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Impacts on commercial species


Catch with flatfish and cod. Photo: T. Otto (BfN)
Catch with flatfish and cod. Photo: T. Otto (BfN)

Some three million tonnes of fish, shellfish and crustaceans are caught each year in the North Sea alone, making this one of the highest-yield marine regions anywhere in the world.

As in other marine areas, many stocks in the North Sea and Baltic Sea are fished above maximum sustainable yield (MSY). MSY is the catch quantity that does not endanger stock replenishment while securing high yields for the longer term. This is an express objective of the recently reformed EU Common Fisheries Policy (CFP).

Poor state of fish stocks

Fish stocks have long been in a very poor state in the Baltic Sea and most of all in the North Sea, despite the availability of a solution in the form of fisheries management based on the ecosystem approach. Besides the large proportion of species that are overfished or beyond safe biological limits, a further problem is that the situation of many stocks cannot be assessed due to a lack of data. Looking at the status of commercially exploited fish stocks in the German North Sea EEZ that are fully assessed by the International Council for the Exploration of the Sea (ICES), a negative picture emerges with four out of seven stocks overfished and only the plaice population within safe biological limits (see figure).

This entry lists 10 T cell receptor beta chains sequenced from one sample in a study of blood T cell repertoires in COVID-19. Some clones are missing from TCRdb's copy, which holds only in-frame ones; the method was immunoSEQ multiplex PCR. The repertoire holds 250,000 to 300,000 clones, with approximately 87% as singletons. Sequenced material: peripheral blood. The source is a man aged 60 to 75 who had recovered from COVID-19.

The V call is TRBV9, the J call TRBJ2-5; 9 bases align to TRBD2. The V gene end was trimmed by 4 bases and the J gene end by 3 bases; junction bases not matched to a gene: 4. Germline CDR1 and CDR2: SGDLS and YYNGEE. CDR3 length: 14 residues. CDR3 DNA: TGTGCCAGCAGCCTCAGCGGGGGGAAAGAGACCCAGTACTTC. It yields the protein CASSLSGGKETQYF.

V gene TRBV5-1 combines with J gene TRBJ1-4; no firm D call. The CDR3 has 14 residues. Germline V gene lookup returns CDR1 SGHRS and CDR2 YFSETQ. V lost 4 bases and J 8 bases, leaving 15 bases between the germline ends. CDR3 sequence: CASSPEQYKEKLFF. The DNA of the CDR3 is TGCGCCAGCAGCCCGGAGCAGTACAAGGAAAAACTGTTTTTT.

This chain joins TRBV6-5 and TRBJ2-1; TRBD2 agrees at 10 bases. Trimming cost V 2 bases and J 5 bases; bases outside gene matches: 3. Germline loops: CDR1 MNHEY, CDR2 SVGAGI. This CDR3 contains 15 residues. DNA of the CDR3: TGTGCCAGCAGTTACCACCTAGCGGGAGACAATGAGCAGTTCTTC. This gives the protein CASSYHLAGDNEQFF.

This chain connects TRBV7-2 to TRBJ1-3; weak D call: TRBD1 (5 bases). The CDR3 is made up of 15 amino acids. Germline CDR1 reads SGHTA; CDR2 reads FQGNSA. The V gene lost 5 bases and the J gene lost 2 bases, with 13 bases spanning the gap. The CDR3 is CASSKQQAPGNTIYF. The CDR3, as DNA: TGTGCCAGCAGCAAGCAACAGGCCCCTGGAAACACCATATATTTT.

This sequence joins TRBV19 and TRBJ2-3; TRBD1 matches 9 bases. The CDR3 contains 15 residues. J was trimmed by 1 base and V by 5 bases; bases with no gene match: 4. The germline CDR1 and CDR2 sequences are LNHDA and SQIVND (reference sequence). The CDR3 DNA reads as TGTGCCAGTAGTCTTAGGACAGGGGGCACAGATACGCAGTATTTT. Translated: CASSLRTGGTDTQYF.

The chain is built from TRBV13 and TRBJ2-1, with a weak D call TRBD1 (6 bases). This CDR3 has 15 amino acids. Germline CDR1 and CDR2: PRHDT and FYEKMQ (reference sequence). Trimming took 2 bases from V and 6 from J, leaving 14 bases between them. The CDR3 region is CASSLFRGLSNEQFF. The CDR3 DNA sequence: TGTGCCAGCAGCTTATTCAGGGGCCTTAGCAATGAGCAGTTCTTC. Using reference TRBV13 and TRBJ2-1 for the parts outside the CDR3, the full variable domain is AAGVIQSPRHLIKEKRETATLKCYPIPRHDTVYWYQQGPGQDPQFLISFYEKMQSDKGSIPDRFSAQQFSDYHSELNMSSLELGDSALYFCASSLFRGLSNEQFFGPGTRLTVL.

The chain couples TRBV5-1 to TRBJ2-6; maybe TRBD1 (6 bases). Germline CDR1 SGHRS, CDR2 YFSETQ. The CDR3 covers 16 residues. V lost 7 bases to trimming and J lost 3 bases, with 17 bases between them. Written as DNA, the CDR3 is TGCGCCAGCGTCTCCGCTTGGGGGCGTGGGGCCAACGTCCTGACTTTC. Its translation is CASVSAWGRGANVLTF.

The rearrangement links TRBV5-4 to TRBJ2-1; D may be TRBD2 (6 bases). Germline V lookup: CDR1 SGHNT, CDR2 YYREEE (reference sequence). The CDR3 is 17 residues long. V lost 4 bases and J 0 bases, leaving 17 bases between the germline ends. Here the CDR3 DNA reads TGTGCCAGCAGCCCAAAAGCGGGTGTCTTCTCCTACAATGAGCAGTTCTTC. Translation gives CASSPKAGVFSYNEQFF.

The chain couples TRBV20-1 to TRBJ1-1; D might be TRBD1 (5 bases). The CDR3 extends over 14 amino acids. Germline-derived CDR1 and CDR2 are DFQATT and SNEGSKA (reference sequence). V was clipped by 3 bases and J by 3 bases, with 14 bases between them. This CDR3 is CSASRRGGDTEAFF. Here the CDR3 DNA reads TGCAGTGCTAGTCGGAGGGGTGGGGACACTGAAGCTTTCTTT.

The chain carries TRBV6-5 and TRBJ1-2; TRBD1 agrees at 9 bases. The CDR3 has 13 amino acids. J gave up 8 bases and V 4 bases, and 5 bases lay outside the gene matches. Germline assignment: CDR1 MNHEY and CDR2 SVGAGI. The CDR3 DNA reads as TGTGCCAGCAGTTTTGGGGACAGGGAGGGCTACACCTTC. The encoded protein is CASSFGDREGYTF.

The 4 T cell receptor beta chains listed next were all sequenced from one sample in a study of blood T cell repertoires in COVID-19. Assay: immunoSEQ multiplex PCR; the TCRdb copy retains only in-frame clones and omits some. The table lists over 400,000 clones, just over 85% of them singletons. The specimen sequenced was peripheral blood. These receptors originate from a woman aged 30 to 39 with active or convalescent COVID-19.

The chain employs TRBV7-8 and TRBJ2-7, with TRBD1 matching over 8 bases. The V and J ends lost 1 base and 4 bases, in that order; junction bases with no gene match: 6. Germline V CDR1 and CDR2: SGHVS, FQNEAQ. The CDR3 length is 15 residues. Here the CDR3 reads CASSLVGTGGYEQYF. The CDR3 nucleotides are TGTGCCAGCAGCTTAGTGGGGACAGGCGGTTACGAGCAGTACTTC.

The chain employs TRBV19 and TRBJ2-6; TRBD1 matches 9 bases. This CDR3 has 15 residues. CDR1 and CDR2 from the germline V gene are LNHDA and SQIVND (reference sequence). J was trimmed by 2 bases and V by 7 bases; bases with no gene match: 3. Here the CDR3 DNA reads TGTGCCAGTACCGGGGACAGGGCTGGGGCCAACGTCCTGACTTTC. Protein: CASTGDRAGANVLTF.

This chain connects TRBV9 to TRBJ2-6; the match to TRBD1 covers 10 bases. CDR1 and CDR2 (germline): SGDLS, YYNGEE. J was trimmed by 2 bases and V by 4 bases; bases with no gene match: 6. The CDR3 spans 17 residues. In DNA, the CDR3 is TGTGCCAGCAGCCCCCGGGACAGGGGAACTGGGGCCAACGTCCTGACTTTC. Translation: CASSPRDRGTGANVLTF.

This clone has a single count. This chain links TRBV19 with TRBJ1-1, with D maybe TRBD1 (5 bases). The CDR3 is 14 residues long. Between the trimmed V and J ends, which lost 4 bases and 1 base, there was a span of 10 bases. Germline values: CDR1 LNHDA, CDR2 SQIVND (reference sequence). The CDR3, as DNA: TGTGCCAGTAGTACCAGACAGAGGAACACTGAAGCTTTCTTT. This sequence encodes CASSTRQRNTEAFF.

Status of commercially fished stocks in the German North and Baltic Sea EEZ that are fully assessed by ICES (data: ICES 2013).

Status of commercially fished stocks in the German North and Baltic Sea EEZ that are fully assessed by ICES (data: ICES 2013).

In the German Baltic Sea EEZ, of the commercially exploited fish stocks fully assessed by ICES, three out of four species are outside of safe biological limits. The eastern sprat population is the only stock to show a positive trend, with fishing mortality (the proportion of the stock removed by fishing) consistent with maximum sustainable yield (FMSY) and a spawning stock biomass (SSB) that is at least above the precautionary reference point (Figure 3).

Severe negative impacts on the ecosystem

Fisheries are among the human activities with the most severe negative impacts on the marine ecosystem. Those impacts include:

  • Depletion of numerous commercially exploited fish stocks;
  • Changes in ecological communities – bycatch of juvenile fish and non-target species alters the composition of fish communities;
  • Destruction of benthic communities – most of all, fishing with mobile, bot-tom-contact fishing gear (such as otter trawls, beam trawls and dredges) of the kind widely used in the North Sea has major adverse impacts on benthic habitats such as sandbanks and reefs with their characteristic eco-logical communities. The extent of harm done depends on the fishing gear, its weight, the tow speed, the habitat type and the species involved. Slow-growing species and older organisms such as sea urchins and sea anemo-nes around reefs can be irretrievably destroyed. Species that do not reach maturity until several years of age and that only have few offspring are especially sensitive to the impacts of fishing and can be wiped out com-pletely if fishing intensity is too excessive.

 
 

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